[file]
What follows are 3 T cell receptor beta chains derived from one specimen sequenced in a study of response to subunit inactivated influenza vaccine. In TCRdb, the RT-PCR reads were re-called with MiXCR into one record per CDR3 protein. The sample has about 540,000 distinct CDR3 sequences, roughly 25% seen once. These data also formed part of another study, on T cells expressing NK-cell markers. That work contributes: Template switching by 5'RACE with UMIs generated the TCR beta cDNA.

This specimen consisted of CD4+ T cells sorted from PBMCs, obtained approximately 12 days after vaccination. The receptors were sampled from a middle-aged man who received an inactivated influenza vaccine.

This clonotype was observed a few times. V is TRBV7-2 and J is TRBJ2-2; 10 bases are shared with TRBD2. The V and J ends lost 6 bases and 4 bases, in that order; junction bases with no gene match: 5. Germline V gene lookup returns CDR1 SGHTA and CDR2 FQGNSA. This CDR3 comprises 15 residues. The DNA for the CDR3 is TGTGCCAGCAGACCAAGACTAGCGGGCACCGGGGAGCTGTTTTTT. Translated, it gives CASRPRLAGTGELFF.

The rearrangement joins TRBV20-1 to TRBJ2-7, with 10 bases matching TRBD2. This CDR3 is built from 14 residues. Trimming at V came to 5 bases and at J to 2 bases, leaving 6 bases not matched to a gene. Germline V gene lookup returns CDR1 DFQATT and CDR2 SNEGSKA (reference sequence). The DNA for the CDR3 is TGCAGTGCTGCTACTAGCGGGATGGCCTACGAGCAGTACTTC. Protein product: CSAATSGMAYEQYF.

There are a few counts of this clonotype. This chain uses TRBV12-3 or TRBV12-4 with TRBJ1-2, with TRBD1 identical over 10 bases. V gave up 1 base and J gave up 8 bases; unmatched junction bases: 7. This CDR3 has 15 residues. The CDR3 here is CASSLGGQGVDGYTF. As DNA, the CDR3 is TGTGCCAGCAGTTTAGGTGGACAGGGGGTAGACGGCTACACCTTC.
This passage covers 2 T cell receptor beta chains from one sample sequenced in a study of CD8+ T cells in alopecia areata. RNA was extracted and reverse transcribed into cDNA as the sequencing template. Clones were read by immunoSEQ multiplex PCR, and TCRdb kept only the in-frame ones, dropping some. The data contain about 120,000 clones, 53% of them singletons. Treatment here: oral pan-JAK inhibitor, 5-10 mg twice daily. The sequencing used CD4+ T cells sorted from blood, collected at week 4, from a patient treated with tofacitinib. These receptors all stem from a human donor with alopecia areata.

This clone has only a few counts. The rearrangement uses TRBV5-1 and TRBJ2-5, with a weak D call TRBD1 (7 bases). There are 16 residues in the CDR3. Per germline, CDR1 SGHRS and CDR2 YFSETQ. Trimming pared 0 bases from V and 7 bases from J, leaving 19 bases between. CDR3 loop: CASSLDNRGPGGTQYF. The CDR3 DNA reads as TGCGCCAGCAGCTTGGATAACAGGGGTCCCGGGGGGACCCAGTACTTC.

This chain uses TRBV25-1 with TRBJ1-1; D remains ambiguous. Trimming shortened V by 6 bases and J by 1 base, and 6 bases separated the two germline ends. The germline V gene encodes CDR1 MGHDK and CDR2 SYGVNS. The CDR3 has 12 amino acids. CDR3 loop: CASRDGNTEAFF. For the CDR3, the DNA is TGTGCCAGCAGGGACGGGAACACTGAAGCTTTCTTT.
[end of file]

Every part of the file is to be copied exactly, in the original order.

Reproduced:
What follows are 3 T cell receptor beta chains derived from one specimen sequenced in a study of response to subunit inactivated influenza vaccine. In TCRdb, the RT-PCR reads were re-called with MiXCR into one record per CDR3 protein. The sample has about 540,000 distinct CDR3 sequences, roughly 25% seen once. These data also formed part of another study, on T cells expressing NK-cell markers. That work contributes: Template switching by 5'RACE with UMIs generated the TCR beta cDNA.

This specimen consisted of CD4+ T cells sorted from PBMCs, obtained approximately 12 days after vaccination. The receptors were sampled from a middle-aged man who received an inactivated influenza vaccine.

This clonotype was observed a few times. V is TRBV7-2 and J is TRBJ2-2; 10 bases are shared with TRBD2. The V and J ends lost 6 bases and 4 bases, in that order; junction bases with no gene match: 5. Germline V gene lookup returns CDR1 SGHTA and CDR2 FQGNSA. This CDR3 comprises 15 residues. The DNA for the CDR3 is TGTGCCAGCAGACCAAGACTAGCGGGCACCGGGGAGCTGTTTTTT. Translated, it gives CASRPRLAGTGELFF.

The rearrangement joins TRBV20-1 to TRBJ2-7, with 10 bases matching TRBD2. This CDR3 is built from 14 residues. Trimming at V came to 5 bases and at J to 2 bases, leaving 6 bases not matched to a gene. Germline V gene lookup returns CDR1 DFQATT and CDR2 SNEGSKA (reference sequence). The DNA for the CDR3 is TGCAGTGCTGCTACTAGCGGGATGGCCTACGAGCAGTACTTC. Protein product: CSAATSGMAYEQYF.

There are a few counts of this clonotype. This chain uses TRBV12-3 or TRBV12-4 with TRBJ1-2, with TRBD1 identical over 10 bases. V gave up 1 base and J gave up 8 bases; unmatched junction bases: 7. This CDR3 has 15 residues. The CDR3 here is CASSLGGQGVDGYTF. As DNA, the CDR3 is TGTGCCAGCAGTTTAGGTGGACAGGGGGTAGACGGCTACACCTTC.
This passage covers 2 T cell receptor beta chains from one sample sequenced in a study of CD8+ T cells in alopecia areata. RNA was extracted and reverse transcribed into cDNA as the sequencing template. Clones were read by immunoSEQ multiplex PCR, and TCRdb kept only the in-frame ones, dropping some. The data contain about 120,000 clones, 53% of them singletons. Treatment here: oral pan-JAK inhibitor, 5-10 mg twice daily. The sequencing used CD4+ T cells sorted from blood, collected at week 4, from a patient treated with tofacitinib. These receptors all stem from a human donor with alopecia areata.

This clone has only a few counts. The rearrangement uses TRBV5-1 and TRBJ2-5, with a weak D call TRBD1 (7 bases). There are 16 residues in the CDR3. Per germline, CDR1 SGHRS and CDR2 YFSETQ. Trimming pared 0 bases from V and 7 bases from J, leaving 19 bases between. CDR3 loop: CASSLDNRGPGGTQYF. The CDR3 DNA reads as TGCGCCAGCAGCTTGGATAACAGGGGTCCCGGGGGGACCCAGTACTTC.

This chain uses TRBV25-1 with TRBJ1-1; D remains ambiguous. Trimming shortened V by 6 bases and J by 1 base, and 6 bases separated the two germline ends. The germline V gene encodes CDR1 MGHDK and CDR2 SYGVNS. The CDR3 has 12 amino acids. CDR3 loop: CASRDGNTEAFF. For the CDR3, the DNA is TGTGCCAGCAGGGACGGGAACACTGAAGCTTTCTTT.